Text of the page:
Known from Tahiti, Hawaii, the western Pacific Ocean and the Indian Ocean.
12 m depth, Pupukea, Oahu, Hawaii, 29 June 1983, dorsal view of 18 mm specimen (with smooth, broken ridges), Photo: S. Johnson (Brunckhorst, 1993: Plate 6C); 1-20 m depth, Réunion, Indian Ocean, 1989, dorsal view of 35 mm specimen, Photo: M. Jay (Brunckhorst, 1993: Plate 6D).
Notes compiled from Brunckhorst, 1993:
Phyllidiella rosans is distinguished by its numerous, longitudinal, rounded pink ridges, pink margin and black rhinophores which have a pink stalk. Ventrally, P. rosans is pale grey.
The longitudinal notal ridges of the present species distinguish it from the three species of Phyllidiella described above and also the new species described below. The only other species of Phyllidiella which possesses longitudinal ridges and a pale foot is Phyllidiella zeylanica. However, that species differs from P.rosans in the very uneven, irregular nature of the notal ridges which are formed from the coalesced bases of compound tubercles. Furthermore, the foot of P. zeylanica is whitish and its gills and oral tentacles are dark grey (pale in P. rosans). Each rhinophoral clavus possesses 20-23 lamellae in P. zeylanica (specimens greater than 30 mm), but only 12-15 in P. rosans (specimens greater than 30 mm).
• Brunckhorst, D.J. (1993) The systematics and phylogeny of Phyllidiid Nudibranchs (Doridoidea). Records of the Australian Museum, Supplement 16: 1-107.
Rudman, W.B., 1999 (September 12) Phyllidiella rosans (Bergh, 1873). [In] Sea Slug Forum. Australian Museum, Sydney. Available from http://www.seaslugforum.net/find/phylrosa
July 23, 2008
From: Alberto Ricci
Dear Prof. Rudman,
Congratulations for all the work and enthusiasm you put into the research on sea slugs.
While diving in the South Ari atoll of the Maldives, I took a picture of what I think is a Phyllidiopsis striata or Phyllidiopsis annae, but which appears to differ slightly from the description you provide.
Length: around 3 cm. Location: N 3 28' 09", E 72 49' 59". Depth: 12 m.
Date: 27 December 2007, 10:54 AM.
I would be very grateful if you would help me identify it! Thank you
very much again.
firstname.lastname@example.orgRicci, A., 2008 (Jul 23) Phyllidiella rosans from the Maldives. [Message in] Sea Slug Forum. Australian Museum, Sydney. Available from http://www.seaslugforum.net/find/21731
I am pretty sure this is Phyllidiella rosans which Nathalie Yonow reports to be common in the Maldives (Yonow, et al, 2002). As the name suggests, P. rosans is characterised by its pink ridges, but as with other species of Phyllidiella, it appears to change colour from pink to green.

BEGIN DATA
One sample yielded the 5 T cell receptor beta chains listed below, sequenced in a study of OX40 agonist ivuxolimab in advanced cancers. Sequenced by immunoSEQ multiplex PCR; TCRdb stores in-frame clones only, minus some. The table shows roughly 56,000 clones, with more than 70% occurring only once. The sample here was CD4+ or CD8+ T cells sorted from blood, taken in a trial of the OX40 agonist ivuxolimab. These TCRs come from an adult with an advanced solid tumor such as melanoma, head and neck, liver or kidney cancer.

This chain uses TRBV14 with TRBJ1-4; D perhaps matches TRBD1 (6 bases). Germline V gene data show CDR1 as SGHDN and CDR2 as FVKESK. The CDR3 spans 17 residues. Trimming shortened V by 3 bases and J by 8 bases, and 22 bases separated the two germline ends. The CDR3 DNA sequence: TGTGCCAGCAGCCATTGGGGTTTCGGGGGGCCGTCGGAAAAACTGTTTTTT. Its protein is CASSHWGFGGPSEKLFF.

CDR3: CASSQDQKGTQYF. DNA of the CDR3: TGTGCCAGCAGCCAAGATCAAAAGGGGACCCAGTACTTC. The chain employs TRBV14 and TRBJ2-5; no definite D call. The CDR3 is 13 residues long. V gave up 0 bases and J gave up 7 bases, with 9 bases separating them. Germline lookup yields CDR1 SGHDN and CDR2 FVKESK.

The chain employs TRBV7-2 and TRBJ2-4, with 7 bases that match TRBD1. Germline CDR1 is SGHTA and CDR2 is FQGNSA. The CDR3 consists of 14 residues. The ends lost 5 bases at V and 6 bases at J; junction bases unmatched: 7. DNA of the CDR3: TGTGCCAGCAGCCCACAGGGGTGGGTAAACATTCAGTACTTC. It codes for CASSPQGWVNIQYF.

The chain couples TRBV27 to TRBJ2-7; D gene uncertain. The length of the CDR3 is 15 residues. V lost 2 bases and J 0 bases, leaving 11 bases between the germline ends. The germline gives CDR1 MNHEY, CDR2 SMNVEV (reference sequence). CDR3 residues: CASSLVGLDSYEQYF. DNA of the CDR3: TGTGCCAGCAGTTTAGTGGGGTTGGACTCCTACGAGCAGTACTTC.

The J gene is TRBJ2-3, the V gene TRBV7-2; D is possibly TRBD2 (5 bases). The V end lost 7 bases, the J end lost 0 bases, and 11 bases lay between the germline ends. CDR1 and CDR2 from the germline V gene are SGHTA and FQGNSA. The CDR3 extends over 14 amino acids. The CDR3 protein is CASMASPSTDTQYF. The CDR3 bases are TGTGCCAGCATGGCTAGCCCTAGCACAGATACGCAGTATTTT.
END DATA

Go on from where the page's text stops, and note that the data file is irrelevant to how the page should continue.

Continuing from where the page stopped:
Yonow, N., Anderson, R. C., and Buttress, S. G. (2002) Opisthobranch molluscs from the Chagos Archipelago, Central Indian Ocean . Journal of Natural History 36: 831-882 .
February 15, 2007
From: Hugues Flodrops
If you look closely, you can see three seaslugs in this picture. When I was looking at this photo I took of two Phylidiella rosans mating, [approx 25 mm & 40 mm], I saw on the computer a blue spot on the left and after I enlarged it, a juvenile Dendrodoris denisoni (size about 20-25 mm) was clearly visible.The red sponge was a good camouflage for it.
Could you confirm the identification?
Locality: Pain de Sucre, Saint-Gilles, 15 metres, Reunion Island, Indian Ocean, 20 December 2006. Length: 25 mm- 40 mm- 20 mm. Photographer: Hugues Flodrops.
With kind regards.
email@example.comFlodrops,H., 2007 (Feb 15) Phyllidiella rosans mating - D. denisoni hiding. [Message in] Sea Slug Forum. Australian Museum, Sydney. Available from http://www.seaslugforum.net/find/19199
I've put a ring around where the Dendrodoris is in the photo. It is certainly very well camouflaged and shows why some of these small Dendrodoris are overlooked when 'live rock' is sold to aquarium keepers
December 7, 2006
From: Sandrine and Hugues Flodrops
These mating Phyllidiella rosans are the same size but a little different in arrangement of the ridges. It's a new observation of a phyllidiid mating. Why are such sightings very rare?
Locality: Canyon, Saint-Gilles, 17 metres, Reunion Island, Indian Ocean, 28 november 2006. Length: 35 mm. Photographer: Hugues Flodrops.
Sandrine & Hugues Flodrops
firstname.lastname@example.orgFlodrops, S.H., 2006 (Dec 7) Phyllidiella rosans mating from Reunion Island. [Message in] Sea Slug Forum. Australian Museum, Sydney. Available from http://www.seaslugforum.net/find/18922
Dear Sandrine et Hugues,
I am not sure why mating observations seem to be rare for these relatively abundant animals. I assume its something to do with our observations rather than actual mating frequency because reproduction does not seem to be a problem.
One very interesting thing in your photos is the big chunk which has apparently been eaten out of the yellow sponge. It certainly looks to me as thought it has been bitten out. This is a nice confirmation of Marina Poddubetskaia's observations [message #8394] of this species eating what looks to be the same yellow sponge.
September 5, 2006
From: Hugues Flodrops
I thinks it's look like Phyllidiella zeylanica but the forms of Phyllidiella rosans are also similar. This photo looks like lower left photo of P. rosans in Marina Podduhetskaia's message [#8313]. Thanks for your precisions.
Locality: Passe de l'Hermitage, 18 metres, Reunion Island, Indian Ocean, 31 August 2006, Good weather. Length: 40 mm. Photographer: Hugues Flodrops.
email@example.comFlodrops, H, 2006 (Sep 5) Phyllidiella rosans from Reunion Island. [Message in] Sea Slug Forum. Australian Museum, Sydney. Available from http://www.seaslugforum.net/find/17730
This is P. rosans. On the species Fact Sheet you will see a photo from Reunion Island almost identical in colour and shape. The ridges in P. zeylanica are often broken, and even in the unbroken ridges they are broken into rows of hight tubercles with spaces in between.
May 28, 2005
From: Charles Rowe
This one was taken at Kalifushivaru Out, Kuredu Island, Maldives on
23 April 2005 at 19 metres.
Charles.firstname.lastname@example.orgRowe, C., 2005 (May 28) Phyllidiella rosans from the Maldives. [Message in] Sea Slug Forum. Australian Museum, Sydney. Available from http://www.seaslugforum.net/find/13867
I am pretty sure this is Phyllidiella rosans. It seems to be quite variable in the nature of the ridges down its mantle, in some they are continuous while in others they are broken up into short lengths.
November 9, 2002
From: Marina Poddubetskaia
Thanks for the identification of P. meandrina. To answer your question about the yellow sponge I included a photo of two P. rosans on the same yellow-green sponge (which looks more like an algae here).
Date: October 14, 2002
Location: Pereybere, Mauritius, Indian Ocean
Size of the biggest: 25-30mm
email@example.comPoddubetskaia, M. , 2002 (Nov 9) Re: Phyllidiella rosans - yellow sponge. [Message in] Sea Slug Forum. Australian Museum, Sydney. Available from http://www.seaslugforum.net/find/8394